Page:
Wear is defined as a gradual loss of material originated by the mechanical interaction between two contacting surfaces that are in relative motion under a given load [ ]. Physical separation during the process occurs mainly due to microfracture and chemical dissolution [ ], creating telltale marks on the worn surface characteristic to the wear mechanisms that originated them. Accordingly, four main types of wear have been described: adhesive-, abrasive-, fatigue- and corrosive wear [ , ]. Abrasive wear is the most commonly observed wearing type in dental restorative materials, generally occurring under plastic contacts. Its main mechanism is ploughing [ ], with material removal by the indentation of asperities or hard particles into the softer surface of the antagonist [ ]. As a consequence, abrasive grooves are formed in the direction of sliding. These wear marks depend on the nature of the indented material and the ploughing mechanism, varying from microcutting in ductile surfaces, to microfracture in brittle materials [ ]. Fatigue wear, on the other hand, occurs under repeated elastic contacts, with crack propagation from microdefects in the sliding path of the indenter as the main mechanism. The friction force caused by sliding introduces shear stresses at the contact interfaces, whereas compressive stresses are generated ahead of the motion and tensile stresses develop at the trailing edge of the sliding indenter [ ]. Thus, nucleation and propagation of cracks is favored by the cyclic motion, eventually causing the cracks to reach the surface and leading to delamination and material loss or spallation in the surrounding areas [ ].
In the subsurface of the material, repeated cycling favors the development and growth of partial cone cracks, which are generated by tensile stresses at the trailing edge of the indenter and further driven by hydraulic pumping of water into the cracks [ , ]. Their morphology, density and crack-to-surface angles are closely related to the coefficient of friction at the interface [ , ], as well as to the fracture toughness of the indented material [ ]. Hence, materials with higher toughness will exhibit enhanced resistance to propagation of partial cone cracks during sliding contact fatigue. On the other hand, higher coefficients of friction lead to steeper penetration angles, as well as higher crack densities [ ]. The continuous growth of this type of cracks into the bulk of the material, especially at high penetration angles, can seriously jeopardize the final strength of the restoration by acting as stress concentrators and ultimately as fracture origins [ ].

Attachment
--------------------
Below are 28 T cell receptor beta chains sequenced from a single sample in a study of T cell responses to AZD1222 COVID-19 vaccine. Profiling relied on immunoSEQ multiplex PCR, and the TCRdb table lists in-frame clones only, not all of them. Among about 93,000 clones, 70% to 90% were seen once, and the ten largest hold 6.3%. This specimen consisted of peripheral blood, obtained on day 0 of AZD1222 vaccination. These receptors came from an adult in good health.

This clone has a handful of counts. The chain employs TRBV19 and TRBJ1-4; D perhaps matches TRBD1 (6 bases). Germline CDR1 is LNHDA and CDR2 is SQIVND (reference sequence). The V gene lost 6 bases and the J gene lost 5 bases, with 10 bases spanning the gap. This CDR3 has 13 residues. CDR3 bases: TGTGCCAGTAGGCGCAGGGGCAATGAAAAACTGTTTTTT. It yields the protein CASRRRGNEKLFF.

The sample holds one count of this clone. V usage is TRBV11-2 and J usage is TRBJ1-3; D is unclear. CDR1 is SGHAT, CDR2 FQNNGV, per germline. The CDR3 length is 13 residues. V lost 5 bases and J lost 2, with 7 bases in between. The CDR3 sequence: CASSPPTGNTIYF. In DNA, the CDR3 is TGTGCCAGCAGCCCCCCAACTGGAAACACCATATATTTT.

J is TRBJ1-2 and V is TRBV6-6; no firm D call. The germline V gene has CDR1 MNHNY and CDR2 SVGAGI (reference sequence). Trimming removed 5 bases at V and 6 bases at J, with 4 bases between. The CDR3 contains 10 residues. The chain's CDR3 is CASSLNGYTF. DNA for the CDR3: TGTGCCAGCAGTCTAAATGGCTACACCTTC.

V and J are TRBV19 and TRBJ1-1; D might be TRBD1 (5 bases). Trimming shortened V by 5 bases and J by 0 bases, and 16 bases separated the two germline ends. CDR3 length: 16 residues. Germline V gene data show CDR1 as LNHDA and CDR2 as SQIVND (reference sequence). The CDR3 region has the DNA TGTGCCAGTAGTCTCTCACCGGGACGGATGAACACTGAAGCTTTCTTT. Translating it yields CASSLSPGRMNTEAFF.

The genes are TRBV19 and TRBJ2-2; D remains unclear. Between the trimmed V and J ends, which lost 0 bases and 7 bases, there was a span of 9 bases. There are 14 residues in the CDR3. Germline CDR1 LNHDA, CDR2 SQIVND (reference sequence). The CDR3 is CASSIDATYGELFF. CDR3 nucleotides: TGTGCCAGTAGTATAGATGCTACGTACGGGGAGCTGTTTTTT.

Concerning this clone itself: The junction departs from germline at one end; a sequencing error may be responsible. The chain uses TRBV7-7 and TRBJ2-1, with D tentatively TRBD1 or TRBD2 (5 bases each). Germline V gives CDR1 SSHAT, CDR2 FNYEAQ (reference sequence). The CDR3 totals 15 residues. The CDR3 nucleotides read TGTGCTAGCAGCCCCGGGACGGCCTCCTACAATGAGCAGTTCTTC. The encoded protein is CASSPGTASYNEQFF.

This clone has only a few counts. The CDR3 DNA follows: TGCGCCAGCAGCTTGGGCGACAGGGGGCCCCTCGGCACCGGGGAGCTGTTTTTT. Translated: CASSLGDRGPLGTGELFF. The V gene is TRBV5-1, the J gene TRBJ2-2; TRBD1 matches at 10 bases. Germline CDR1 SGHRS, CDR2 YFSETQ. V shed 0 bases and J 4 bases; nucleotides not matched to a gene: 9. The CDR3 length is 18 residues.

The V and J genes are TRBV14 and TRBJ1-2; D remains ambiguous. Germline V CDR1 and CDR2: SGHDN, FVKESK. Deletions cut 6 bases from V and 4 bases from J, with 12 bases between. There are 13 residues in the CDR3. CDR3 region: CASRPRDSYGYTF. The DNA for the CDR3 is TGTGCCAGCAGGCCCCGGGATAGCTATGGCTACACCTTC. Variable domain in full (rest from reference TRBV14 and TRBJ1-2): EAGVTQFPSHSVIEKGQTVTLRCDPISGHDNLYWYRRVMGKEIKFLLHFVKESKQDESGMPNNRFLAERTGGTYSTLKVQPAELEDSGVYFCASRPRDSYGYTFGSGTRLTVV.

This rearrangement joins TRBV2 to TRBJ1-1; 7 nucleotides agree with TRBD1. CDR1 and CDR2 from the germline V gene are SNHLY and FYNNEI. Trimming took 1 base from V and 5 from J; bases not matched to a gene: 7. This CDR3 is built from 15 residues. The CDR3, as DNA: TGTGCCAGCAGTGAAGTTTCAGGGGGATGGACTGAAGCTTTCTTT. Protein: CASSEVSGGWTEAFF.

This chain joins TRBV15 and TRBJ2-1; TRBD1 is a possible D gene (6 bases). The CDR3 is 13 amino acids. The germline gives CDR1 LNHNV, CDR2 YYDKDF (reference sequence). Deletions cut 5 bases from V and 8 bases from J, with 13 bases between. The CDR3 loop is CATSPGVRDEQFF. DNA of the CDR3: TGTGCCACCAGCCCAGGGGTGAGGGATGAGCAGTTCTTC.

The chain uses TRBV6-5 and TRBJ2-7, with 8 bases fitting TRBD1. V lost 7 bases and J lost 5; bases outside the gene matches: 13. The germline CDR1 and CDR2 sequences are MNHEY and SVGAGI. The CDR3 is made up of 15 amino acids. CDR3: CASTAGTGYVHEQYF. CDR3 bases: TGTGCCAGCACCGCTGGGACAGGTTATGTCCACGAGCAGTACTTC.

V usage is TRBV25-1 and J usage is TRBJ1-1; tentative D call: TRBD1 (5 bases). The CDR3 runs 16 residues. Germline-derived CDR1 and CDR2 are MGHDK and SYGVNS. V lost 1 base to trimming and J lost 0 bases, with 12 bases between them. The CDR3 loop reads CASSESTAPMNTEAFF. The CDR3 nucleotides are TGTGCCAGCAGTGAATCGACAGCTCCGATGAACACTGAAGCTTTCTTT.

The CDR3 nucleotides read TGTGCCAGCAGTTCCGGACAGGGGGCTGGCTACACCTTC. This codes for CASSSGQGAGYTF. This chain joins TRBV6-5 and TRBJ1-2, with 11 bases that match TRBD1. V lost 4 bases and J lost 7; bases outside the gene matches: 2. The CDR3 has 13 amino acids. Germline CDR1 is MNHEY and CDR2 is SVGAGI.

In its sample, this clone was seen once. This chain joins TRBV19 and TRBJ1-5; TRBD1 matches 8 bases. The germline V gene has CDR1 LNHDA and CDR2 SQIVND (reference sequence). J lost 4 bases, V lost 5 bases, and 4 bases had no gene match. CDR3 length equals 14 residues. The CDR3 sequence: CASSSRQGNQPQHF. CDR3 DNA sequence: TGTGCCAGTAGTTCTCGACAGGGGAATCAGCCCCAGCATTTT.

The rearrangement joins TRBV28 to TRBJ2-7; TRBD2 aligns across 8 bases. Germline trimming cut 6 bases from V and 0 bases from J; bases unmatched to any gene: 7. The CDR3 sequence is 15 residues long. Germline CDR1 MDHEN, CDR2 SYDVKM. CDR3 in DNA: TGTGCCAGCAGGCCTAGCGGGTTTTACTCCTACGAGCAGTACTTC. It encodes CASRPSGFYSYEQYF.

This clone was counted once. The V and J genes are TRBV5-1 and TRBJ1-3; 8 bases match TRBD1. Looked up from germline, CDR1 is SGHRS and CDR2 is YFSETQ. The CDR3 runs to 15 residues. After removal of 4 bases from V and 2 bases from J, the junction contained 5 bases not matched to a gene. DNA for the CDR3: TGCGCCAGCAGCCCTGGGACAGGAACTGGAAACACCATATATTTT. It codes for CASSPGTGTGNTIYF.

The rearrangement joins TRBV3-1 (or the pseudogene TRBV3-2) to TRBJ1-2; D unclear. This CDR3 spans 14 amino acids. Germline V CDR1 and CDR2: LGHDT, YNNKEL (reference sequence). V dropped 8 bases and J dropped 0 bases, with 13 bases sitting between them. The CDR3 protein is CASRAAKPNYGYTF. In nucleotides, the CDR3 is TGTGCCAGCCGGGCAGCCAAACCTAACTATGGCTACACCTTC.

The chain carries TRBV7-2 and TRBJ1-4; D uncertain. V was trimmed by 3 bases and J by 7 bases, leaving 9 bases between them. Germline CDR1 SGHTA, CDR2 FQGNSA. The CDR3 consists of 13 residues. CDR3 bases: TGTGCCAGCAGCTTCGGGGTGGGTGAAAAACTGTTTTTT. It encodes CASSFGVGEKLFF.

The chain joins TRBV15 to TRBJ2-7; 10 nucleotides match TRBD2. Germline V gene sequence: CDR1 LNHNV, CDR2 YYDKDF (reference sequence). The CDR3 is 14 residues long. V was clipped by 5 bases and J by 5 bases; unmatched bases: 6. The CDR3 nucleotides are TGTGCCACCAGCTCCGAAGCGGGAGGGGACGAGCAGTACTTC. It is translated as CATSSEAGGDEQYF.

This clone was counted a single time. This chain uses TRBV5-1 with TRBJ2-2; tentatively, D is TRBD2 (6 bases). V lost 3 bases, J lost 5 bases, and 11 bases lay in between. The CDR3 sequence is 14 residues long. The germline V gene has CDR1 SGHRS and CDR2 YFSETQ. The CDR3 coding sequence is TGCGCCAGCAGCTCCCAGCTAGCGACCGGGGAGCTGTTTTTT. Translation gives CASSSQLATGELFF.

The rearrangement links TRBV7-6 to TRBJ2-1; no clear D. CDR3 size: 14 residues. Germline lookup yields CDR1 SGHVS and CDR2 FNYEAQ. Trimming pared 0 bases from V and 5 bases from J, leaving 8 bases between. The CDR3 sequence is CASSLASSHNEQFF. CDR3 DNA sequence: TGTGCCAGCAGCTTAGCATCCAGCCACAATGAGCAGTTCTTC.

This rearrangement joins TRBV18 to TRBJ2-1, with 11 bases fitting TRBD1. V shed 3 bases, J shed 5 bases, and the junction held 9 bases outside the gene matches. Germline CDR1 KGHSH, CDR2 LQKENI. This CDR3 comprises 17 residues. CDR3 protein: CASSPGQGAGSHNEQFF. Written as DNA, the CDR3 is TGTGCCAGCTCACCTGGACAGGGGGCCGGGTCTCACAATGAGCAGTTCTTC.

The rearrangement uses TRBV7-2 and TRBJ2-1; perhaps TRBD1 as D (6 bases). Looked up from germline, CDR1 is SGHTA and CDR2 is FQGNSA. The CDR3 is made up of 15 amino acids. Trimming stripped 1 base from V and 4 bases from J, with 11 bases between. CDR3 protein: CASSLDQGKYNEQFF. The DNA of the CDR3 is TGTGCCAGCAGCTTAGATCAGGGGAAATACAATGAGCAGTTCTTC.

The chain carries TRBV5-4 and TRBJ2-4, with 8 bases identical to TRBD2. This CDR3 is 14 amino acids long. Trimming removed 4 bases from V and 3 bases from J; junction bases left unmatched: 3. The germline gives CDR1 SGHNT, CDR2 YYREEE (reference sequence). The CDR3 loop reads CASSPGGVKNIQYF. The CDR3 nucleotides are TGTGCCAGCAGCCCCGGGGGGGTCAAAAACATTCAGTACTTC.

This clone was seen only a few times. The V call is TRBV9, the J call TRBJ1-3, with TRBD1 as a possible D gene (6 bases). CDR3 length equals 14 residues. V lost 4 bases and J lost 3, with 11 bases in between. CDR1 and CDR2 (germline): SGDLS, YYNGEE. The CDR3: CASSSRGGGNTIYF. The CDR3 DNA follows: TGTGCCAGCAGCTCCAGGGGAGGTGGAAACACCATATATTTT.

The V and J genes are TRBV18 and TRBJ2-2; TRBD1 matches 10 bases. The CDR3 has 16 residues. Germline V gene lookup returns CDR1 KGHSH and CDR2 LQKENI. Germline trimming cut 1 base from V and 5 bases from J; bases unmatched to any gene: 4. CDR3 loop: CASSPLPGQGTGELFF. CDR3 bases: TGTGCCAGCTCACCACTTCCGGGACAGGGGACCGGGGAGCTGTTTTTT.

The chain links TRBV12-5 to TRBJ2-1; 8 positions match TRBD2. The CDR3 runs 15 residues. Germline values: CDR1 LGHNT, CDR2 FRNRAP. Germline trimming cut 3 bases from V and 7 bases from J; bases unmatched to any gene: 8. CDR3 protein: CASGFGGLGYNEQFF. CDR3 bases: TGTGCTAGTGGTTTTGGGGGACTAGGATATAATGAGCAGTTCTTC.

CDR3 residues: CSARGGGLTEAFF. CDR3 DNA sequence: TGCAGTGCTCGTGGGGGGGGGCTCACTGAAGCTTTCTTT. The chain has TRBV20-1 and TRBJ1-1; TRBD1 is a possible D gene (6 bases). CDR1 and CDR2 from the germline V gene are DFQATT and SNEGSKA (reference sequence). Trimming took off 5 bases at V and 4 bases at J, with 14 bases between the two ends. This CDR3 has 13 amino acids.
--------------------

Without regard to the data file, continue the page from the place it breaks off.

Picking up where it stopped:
Most literature published over the years on the wear behavior of CAD/CAM materials has been focusing on the wear rates and the surface damage caused by different indenters (natural teeth, steatite, metals, oxide ceramics, etc.) under diverse testing conditions (i.e. two- or three-body wear). There is, however, scarce information regarding the underlying damage arising from sliding contact fatigue, which seems to be a determining factor for the long-term success of these restorative materials [ ]. Moreover, only limited descriptions of the subsurface damage modes and the resistance against crack propagation of newly introduced materials, such as polymer-infiltrated reinforced-glass networks (PIRGN) or lithia-based glass-ceramics, is available. Therefore, the goal of the present study was to characterize the surface and subsurface damage mechanisms in five contemporary CAD/CAM materials subjected to cyclic sliding contact fatigue against a spherical zirconia indenter. Tests were conducted in water at a relatively high load in order to allow a complete development of partial cone cracks at the trailing edge of the indenter. Their growth, as well as the concomitant surface degradation, was successively followed up to 1 million cycles.
Materials and methods